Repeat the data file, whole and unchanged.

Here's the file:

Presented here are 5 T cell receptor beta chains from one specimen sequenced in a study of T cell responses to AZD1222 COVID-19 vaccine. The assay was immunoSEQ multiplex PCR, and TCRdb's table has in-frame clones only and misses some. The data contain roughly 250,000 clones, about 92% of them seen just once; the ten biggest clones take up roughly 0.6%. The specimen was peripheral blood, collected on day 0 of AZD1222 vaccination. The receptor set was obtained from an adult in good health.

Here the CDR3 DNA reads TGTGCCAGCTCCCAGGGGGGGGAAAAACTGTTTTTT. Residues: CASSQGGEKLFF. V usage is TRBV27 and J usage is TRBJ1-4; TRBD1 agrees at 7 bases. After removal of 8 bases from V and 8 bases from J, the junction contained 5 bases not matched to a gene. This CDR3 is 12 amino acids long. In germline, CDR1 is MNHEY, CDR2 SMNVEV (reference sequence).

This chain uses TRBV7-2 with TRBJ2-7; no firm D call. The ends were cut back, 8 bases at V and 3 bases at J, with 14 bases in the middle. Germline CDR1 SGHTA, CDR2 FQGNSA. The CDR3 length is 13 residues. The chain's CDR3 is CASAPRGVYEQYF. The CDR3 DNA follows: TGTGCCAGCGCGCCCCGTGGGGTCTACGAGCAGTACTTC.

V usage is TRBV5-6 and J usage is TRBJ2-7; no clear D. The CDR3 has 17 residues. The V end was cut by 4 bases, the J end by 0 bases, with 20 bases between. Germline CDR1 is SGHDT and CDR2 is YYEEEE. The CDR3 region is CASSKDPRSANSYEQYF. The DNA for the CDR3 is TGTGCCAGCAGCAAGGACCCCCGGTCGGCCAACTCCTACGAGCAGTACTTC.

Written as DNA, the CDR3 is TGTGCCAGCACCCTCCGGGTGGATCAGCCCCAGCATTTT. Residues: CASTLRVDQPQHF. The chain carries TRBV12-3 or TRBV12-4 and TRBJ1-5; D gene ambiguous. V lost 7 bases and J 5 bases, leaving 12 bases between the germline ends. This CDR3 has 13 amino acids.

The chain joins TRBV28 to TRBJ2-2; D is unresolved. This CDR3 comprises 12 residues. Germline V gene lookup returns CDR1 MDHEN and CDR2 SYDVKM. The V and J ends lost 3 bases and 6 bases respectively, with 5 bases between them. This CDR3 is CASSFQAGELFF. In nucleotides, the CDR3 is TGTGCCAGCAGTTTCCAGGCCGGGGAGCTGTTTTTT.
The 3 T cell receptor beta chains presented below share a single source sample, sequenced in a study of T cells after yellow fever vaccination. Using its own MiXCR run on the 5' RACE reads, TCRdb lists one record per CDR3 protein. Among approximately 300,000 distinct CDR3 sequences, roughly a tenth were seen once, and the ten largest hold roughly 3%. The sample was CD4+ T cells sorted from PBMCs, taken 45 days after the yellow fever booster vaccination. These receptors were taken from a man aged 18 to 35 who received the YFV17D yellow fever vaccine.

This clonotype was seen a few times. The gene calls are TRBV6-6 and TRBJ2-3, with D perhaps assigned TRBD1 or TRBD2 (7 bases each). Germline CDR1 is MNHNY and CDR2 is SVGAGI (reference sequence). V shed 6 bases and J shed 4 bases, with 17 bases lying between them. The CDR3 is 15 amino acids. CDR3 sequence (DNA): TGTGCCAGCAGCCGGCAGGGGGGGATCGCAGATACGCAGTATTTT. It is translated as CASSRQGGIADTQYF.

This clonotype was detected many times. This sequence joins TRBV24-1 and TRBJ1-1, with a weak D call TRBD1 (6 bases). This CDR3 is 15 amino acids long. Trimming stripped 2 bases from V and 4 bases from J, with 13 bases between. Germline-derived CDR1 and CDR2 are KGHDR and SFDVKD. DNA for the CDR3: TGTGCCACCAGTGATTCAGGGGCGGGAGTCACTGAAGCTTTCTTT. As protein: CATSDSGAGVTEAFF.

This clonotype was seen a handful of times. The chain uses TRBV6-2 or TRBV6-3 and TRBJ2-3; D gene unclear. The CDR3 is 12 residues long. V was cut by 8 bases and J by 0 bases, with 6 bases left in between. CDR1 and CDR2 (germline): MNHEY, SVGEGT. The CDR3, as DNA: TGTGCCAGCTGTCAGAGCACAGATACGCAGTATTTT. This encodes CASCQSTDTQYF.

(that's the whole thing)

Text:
Presented here are 5 T cell receptor beta chains from one specimen sequenced in a study of T cell responses to AZD1222 COVID-19 vaccine. The assay was immunoSEQ multiplex PCR, and TCRdb's table has in-frame clones only and misses some. The data contain roughly 250,000 clones, about 92% of them seen just once; the ten biggest clones take up roughly 0.6%. The specimen was peripheral blood, collected on day 0 of AZD1222 vaccination. The receptor set was obtained from an adult in good health.

Here the CDR3 DNA reads TGTGCCAGCTCCCAGGGGGGGGAAAAACTGTTTTTT. Residues: CASSQGGEKLFF. V usage is TRBV27 and J usage is TRBJ1-4; TRBD1 agrees at 7 bases. After removal of 8 bases from V and 8 bases from J, the junction contained 5 bases not matched to a gene. This CDR3 is 12 amino acids long. In germline, CDR1 is MNHEY, CDR2 SMNVEV (reference sequence).

This chain uses TRBV7-2 with TRBJ2-7; no firm D call. The ends were cut back, 8 bases at V and 3 bases at J, with 14 bases in the middle. Germline CDR1 SGHTA, CDR2 FQGNSA. The CDR3 length is 13 residues. The chain's CDR3 is CASAPRGVYEQYF. The CDR3 DNA follows: TGTGCCAGCGCGCCCCGTGGGGTCTACGAGCAGTACTTC.

V usage is TRBV5-6 and J usage is TRBJ2-7; no clear D. The CDR3 has 17 residues. The V end was cut by 4 bases, the J end by 0 bases, with 20 bases between. Germline CDR1 is SGHDT and CDR2 is YYEEEE. The CDR3 region is CASSKDPRSANSYEQYF. The DNA for the CDR3 is TGTGCCAGCAGCAAGGACCCCCGGTCGGCCAACTCCTACGAGCAGTACTTC.

Written as DNA, the CDR3 is TGTGCCAGCACCCTCCGGGTGGATCAGCCCCAGCATTTT. Residues: CASTLRVDQPQHF. The chain carries TRBV12-3 or TRBV12-4 and TRBJ1-5; D gene ambiguous. V lost 7 bases and J 5 bases, leaving 12 bases between the germline ends. This CDR3 has 13 amino acids.

The chain joins TRBV28 to TRBJ2-2; D is unresolved. This CDR3 comprises 12 residues. Germline V gene lookup returns CDR1 MDHEN and CDR2 SYDVKM. The V and J ends lost 3 bases and 6 bases respectively, with 5 bases between them. This CDR3 is CASSFQAGELFF. In nucleotides, the CDR3 is TGTGCCAGCAGTTTCCAGGCCGGGGAGCTGTTTTTT.
The 3 T cell receptor beta chains presented below share a single source sample, sequenced in a study of T cells after yellow fever vaccination. Using its own MiXCR run on the 5' RACE reads, TCRdb lists one record per CDR3 protein. Among approximately 300,000 distinct CDR3 sequences, roughly a tenth were seen once, and the ten largest hold roughly 3%. The sample was CD4+ T cells sorted from PBMCs, taken 45 days after the yellow fever booster vaccination. These receptors were taken from a man aged 18 to 35 who received the YFV17D yellow fever vaccine.

This clonotype was seen a few times. The gene calls are TRBV6-6 and TRBJ2-3, with D perhaps assigned TRBD1 or TRBD2 (7 bases each). Germline CDR1 is MNHNY and CDR2 is SVGAGI (reference sequence). V shed 6 bases and J shed 4 bases, with 17 bases lying between them. The CDR3 is 15 amino acids. CDR3 sequence (DNA): TGTGCCAGCAGCCGGCAGGGGGGGATCGCAGATACGCAGTATTTT. It is translated as CASSRQGGIADTQYF.

This clonotype was detected many times. This sequence joins TRBV24-1 and TRBJ1-1, with a weak D call TRBD1 (6 bases). This CDR3 is 15 amino acids long. Trimming stripped 2 bases from V and 4 bases from J, with 13 bases between. Germline-derived CDR1 and CDR2 are KGHDR and SFDVKD. DNA for the CDR3: TGTGCCACCAGTGATTCAGGGGCGGGAGTCACTGAAGCTTTCTTT. As protein: CATSDSGAGVTEAFF.

This clonotype was seen a handful of times. The chain uses TRBV6-2 or TRBV6-3 and TRBJ2-3; D gene unclear. The CDR3 is 12 residues long. V was cut by 8 bases and J by 0 bases, with 6 bases left in between. CDR1 and CDR2 (germline): MNHEY, SVGEGT. The CDR3, as DNA: TGTGCCAGCTGTCAGAGCACAGATACGCAGTATTTT. This encodes CASCQSTDTQYF.